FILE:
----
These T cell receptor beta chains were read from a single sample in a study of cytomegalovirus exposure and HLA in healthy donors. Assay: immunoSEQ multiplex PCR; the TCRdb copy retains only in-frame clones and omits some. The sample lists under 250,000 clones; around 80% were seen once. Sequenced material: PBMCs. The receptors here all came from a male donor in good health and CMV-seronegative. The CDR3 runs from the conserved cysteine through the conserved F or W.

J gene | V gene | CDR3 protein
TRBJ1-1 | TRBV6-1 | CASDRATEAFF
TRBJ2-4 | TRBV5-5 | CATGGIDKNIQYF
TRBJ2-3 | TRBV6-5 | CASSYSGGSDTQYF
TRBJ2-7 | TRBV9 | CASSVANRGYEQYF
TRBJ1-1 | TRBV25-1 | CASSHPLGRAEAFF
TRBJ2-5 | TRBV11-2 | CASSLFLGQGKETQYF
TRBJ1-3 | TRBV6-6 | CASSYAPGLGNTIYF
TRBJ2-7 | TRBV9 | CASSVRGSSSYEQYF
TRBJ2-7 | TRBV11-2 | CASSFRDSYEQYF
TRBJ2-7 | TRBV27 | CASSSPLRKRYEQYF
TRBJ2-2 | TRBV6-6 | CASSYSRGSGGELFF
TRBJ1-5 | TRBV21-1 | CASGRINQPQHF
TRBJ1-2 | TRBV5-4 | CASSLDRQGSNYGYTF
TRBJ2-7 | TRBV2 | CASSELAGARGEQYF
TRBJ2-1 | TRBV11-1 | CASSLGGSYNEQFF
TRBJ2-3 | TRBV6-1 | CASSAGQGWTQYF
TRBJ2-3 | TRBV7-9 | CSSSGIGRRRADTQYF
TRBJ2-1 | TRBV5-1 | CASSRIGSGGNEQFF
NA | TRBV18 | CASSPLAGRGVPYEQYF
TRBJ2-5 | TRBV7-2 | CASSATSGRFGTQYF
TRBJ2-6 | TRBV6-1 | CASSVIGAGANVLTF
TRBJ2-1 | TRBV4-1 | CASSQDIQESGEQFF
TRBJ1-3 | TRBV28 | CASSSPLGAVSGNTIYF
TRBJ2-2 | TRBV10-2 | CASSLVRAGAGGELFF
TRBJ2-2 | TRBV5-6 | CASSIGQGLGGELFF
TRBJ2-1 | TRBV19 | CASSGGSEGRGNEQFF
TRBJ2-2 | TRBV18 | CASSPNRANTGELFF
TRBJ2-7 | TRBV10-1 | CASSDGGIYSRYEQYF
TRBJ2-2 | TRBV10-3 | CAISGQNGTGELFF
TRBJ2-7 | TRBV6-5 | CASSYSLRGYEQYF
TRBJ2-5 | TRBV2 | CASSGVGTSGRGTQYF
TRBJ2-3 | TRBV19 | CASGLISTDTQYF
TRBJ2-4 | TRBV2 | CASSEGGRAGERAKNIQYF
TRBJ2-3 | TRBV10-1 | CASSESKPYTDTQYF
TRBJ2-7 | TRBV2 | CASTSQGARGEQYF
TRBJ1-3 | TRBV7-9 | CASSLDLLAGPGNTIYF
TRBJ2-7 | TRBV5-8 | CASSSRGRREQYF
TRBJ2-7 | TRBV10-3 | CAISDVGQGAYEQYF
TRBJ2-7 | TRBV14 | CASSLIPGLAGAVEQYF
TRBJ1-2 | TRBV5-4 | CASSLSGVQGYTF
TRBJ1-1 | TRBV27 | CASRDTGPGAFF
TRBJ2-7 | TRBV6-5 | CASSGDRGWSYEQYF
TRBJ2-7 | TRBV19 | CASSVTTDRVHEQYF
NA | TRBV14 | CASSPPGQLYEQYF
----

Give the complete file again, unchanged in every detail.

These T cell receptor beta chains were read from a single sample in a study of cytomegalovirus exposure and HLA in healthy donors. Assay: immunoSEQ multiplex PCR; the TCRdb copy retains only in-frame clones and omits some. The sample lists under 250,000 clones; around 80% were seen once. Sequenced material: PBMCs. The receptors here all came from a male donor in good health and CMV-seronegative. The CDR3 runs from the conserved cysteine through the conserved F or W.

J gene | V gene | CDR3 protein
TRBJ1-1 | TRBV6-1 | CASDRATEAFF
TRBJ2-4 | TRBV5-5 | CATGGIDKNIQYF
TRBJ2-3 | TRBV6-5 | CASSYSGGSDTQYF
TRBJ2-7 | TRBV9 | CASSVANRGYEQYF
TRBJ1-1 | TRBV25-1 | CASSHPLGRAEAFF
TRBJ2-5 | TRBV11-2 | CASSLFLGQGKETQYF
TRBJ1-3 | TRBV6-6 | CASSYAPGLGNTIYF
TRBJ2-7 | TRBV9 | CASSVRGSSSYEQYF
TRBJ2-7 | TRBV11-2 | CASSFRDSYEQYF
TRBJ2-7 | TRBV27 | CASSSPLRKRYEQYF
TRBJ2-2 | TRBV6-6 | CASSYSRGSGGELFF
TRBJ1-5 | TRBV21-1 | CASGRINQPQHF
TRBJ1-2 | TRBV5-4 | CASSLDRQGSNYGYTF
TRBJ2-7 | TRBV2 | CASSELAGARGEQYF
TRBJ2-1 | TRBV11-1 | CASSLGGSYNEQFF
TRBJ2-3 | TRBV6-1 | CASSAGQGWTQYF
TRBJ2-3 | TRBV7-9 | CSSSGIGRRRADTQYF
TRBJ2-1 | TRBV5-1 | CASSRIGSGGNEQFF
NA | TRBV18 | CASSPLAGRGVPYEQYF
TRBJ2-5 | TRBV7-2 | CASSATSGRFGTQYF
TRBJ2-6 | TRBV6-1 | CASSVIGAGANVLTF
TRBJ2-1 | TRBV4-1 | CASSQDIQESGEQFF
TRBJ1-3 | TRBV28 | CASSSPLGAVSGNTIYF
TRBJ2-2 | TRBV10-2 | CASSLVRAGAGGELFF
TRBJ2-2 | TRBV5-6 | CASSIGQGLGGELFF
TRBJ2-1 | TRBV19 | CASSGGSEGRGNEQFF
TRBJ2-2 | TRBV18 | CASSPNRANTGELFF
TRBJ2-7 | TRBV10-1 | CASSDGGIYSRYEQYF
TRBJ2-2 | TRBV10-3 | CAISGQNGTGELFF
TRBJ2-7 | TRBV6-5 | CASSYSLRGYEQYF
TRBJ2-5 | TRBV2 | CASSGVGTSGRGTQYF
TRBJ2-3 | TRBV19 | CASGLISTDTQYF
TRBJ2-4 | TRBV2 | CASSEGGRAGERAKNIQYF
TRBJ2-3 | TRBV10-1 | CASSESKPYTDTQYF
TRBJ2-7 | TRBV2 | CASTSQGARGEQYF
TRBJ1-3 | TRBV7-9 | CASSLDLLAGPGNTIYF
TRBJ2-7 | TRBV5-8 | CASSSRGRREQYF
TRBJ2-7 | TRBV10-3 | CAISDVGQGAYEQYF
TRBJ2-7 | TRBV14 | CASSLIPGLAGAVEQYF
TRBJ1-2 | TRBV5-4 | CASSLSGVQGYTF
TRBJ1-1 | TRBV27 | CASRDTGPGAFF
TRBJ2-7 | TRBV6-5 | CASSGDRGWSYEQYF
TRBJ2-7 | TRBV19 | CASSVTTDRVHEQYF
NA | TRBV14 | CASSPPGQLYEQYF